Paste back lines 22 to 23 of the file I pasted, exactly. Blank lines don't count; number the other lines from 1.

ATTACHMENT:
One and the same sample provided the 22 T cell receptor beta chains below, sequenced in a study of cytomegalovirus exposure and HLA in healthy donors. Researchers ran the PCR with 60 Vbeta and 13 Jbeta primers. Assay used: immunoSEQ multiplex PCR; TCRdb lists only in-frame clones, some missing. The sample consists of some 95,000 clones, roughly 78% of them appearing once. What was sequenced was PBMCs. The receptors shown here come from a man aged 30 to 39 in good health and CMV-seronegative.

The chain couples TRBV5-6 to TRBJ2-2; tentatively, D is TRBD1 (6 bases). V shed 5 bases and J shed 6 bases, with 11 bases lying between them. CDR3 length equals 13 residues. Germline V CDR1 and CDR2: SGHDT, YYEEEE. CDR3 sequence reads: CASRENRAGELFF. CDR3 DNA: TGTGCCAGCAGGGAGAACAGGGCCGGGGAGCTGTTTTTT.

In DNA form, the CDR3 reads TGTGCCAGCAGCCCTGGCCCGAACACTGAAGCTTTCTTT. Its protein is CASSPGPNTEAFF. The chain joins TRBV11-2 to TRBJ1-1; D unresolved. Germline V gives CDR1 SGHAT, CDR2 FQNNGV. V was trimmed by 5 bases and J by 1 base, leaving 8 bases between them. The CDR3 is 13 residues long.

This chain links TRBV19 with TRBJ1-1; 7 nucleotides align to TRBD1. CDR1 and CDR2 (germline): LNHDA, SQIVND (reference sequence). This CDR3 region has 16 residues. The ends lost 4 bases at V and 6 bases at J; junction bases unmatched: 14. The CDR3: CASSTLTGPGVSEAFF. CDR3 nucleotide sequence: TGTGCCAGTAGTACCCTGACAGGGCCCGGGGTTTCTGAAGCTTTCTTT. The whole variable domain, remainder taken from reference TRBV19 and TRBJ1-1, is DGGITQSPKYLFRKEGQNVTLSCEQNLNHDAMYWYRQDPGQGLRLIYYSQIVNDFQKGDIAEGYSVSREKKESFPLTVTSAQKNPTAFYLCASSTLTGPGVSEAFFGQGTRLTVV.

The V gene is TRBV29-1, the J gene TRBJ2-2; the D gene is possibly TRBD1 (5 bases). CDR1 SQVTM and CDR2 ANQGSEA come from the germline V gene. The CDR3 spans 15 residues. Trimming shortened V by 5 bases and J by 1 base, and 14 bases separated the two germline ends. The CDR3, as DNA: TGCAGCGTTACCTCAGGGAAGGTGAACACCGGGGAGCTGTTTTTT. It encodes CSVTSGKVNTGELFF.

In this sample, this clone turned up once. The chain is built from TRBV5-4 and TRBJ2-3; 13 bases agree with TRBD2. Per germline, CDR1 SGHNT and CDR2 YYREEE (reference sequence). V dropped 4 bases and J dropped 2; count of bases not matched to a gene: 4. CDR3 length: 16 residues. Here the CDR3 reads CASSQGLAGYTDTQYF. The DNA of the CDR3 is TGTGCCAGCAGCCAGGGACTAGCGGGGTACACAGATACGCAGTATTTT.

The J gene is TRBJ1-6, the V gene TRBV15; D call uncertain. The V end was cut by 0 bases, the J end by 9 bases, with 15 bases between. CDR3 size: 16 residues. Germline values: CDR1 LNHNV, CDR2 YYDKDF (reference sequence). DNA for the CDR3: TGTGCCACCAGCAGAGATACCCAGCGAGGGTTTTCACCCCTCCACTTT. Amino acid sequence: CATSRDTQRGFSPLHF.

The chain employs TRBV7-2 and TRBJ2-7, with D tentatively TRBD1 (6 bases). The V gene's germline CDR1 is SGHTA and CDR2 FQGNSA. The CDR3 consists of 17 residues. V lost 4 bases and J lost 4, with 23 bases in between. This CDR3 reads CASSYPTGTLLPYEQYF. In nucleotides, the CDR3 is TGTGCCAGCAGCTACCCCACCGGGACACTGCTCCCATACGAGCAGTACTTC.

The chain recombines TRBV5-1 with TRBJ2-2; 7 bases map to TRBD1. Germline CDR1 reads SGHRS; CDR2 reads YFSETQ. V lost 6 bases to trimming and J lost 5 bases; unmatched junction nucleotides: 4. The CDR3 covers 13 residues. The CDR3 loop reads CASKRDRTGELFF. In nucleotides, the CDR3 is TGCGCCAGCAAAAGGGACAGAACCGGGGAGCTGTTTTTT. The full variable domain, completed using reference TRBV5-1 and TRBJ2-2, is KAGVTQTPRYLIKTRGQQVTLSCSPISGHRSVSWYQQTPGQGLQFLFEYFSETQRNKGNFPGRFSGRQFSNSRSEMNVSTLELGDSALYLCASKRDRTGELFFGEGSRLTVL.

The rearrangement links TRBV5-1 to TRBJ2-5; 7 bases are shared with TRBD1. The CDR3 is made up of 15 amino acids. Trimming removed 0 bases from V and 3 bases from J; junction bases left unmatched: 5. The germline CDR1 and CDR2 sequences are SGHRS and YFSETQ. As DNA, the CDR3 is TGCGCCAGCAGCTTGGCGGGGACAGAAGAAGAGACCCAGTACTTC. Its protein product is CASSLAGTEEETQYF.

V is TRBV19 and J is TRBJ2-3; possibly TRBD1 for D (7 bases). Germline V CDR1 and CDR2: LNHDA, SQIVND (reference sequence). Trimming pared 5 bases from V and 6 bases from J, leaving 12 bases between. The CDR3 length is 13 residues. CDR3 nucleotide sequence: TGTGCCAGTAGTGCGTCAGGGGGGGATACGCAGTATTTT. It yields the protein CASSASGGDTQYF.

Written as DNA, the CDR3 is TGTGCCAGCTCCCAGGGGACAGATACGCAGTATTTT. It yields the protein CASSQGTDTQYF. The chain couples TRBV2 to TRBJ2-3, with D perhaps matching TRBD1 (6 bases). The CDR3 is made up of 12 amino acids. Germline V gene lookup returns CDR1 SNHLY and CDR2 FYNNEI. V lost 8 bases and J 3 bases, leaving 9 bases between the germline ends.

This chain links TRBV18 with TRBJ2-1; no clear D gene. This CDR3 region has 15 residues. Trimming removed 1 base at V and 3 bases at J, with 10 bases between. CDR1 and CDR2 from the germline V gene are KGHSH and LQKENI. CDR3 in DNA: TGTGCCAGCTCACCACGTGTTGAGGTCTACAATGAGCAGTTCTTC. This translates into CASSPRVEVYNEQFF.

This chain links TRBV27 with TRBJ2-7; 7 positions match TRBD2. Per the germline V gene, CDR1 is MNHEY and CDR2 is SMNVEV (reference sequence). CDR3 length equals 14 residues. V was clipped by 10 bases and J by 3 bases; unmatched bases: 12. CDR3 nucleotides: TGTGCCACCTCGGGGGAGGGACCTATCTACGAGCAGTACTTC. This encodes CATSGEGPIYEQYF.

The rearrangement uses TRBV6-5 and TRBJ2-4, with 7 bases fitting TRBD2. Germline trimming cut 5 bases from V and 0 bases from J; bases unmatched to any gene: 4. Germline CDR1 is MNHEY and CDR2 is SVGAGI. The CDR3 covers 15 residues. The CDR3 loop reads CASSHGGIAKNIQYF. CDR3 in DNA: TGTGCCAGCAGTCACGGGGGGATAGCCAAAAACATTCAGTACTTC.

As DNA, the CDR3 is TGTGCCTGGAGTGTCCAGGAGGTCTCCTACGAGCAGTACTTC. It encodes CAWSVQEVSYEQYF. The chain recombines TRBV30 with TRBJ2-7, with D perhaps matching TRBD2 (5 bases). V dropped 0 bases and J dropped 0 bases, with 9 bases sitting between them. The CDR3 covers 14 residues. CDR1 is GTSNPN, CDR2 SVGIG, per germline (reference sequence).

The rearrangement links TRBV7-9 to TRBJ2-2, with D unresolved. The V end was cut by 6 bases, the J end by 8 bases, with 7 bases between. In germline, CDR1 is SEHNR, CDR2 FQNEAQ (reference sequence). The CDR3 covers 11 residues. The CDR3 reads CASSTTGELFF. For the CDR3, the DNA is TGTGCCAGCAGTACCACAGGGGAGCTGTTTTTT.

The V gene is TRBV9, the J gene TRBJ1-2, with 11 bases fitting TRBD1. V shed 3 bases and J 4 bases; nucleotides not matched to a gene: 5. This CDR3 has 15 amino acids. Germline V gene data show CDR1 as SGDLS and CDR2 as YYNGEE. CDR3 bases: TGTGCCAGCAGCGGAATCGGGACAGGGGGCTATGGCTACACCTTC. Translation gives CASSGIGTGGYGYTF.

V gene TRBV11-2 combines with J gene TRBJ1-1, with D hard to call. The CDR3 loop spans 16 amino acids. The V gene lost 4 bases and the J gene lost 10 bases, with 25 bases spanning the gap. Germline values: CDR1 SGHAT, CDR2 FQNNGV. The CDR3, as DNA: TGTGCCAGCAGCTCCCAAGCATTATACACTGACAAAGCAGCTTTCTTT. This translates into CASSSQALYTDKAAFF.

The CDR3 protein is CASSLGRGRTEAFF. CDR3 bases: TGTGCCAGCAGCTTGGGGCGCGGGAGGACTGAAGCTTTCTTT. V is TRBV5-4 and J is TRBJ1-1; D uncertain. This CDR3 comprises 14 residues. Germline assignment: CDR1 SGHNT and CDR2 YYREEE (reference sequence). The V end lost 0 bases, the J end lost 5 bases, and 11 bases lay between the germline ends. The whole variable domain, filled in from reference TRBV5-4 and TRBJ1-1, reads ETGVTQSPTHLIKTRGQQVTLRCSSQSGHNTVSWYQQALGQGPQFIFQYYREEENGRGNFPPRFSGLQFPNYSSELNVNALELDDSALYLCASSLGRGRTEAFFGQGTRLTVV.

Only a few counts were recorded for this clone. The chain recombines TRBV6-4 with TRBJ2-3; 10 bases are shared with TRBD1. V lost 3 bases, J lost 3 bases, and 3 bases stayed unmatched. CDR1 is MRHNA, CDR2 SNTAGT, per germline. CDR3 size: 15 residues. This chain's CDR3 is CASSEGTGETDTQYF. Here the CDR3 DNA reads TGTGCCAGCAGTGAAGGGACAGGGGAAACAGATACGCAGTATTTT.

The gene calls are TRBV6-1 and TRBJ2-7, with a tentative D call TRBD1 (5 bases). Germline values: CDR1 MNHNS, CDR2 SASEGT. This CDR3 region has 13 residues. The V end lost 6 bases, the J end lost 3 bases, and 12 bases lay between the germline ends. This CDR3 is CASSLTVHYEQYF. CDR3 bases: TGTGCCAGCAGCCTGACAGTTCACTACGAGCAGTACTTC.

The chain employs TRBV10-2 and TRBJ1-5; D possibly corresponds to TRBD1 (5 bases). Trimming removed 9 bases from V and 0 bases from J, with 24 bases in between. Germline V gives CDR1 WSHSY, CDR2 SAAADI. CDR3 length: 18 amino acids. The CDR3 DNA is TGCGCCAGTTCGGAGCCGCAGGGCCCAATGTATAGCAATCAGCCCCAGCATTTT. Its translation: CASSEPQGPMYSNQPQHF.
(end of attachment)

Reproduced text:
The gene calls are TRBV6-1 and TRBJ2-7, with a tentative D call TRBD1 (5 bases). Germline values: CDR1 MNHNS, CDR2 SASEGT. This CDR3 region has 13 residues. The V end lost 6 bases, the J end lost 3 bases, and 12 bases lay between the germline ends. This CDR3 is CASSLTVHYEQYF. CDR3 bases: TGTGCCAGCAGCCTGACAGTTCACTACGAGCAGTACTTC.

The chain employs TRBV10-2 and TRBJ1-5; D possibly corresponds to TRBD1 (5 bases). Trimming removed 9 bases from V and 0 bases from J, with 24 bases in between. Germline V gives CDR1 WSHSY, CDR2 SAAADI. CDR3 length: 18 amino acids. The CDR3 DNA is TGCGCCAGTTCGGAGCCGCAGGGCCCAATGTATAGCAATCAGCCCCAGCATTTT. Its translation: CASSEPQGPMYSNQPQHF.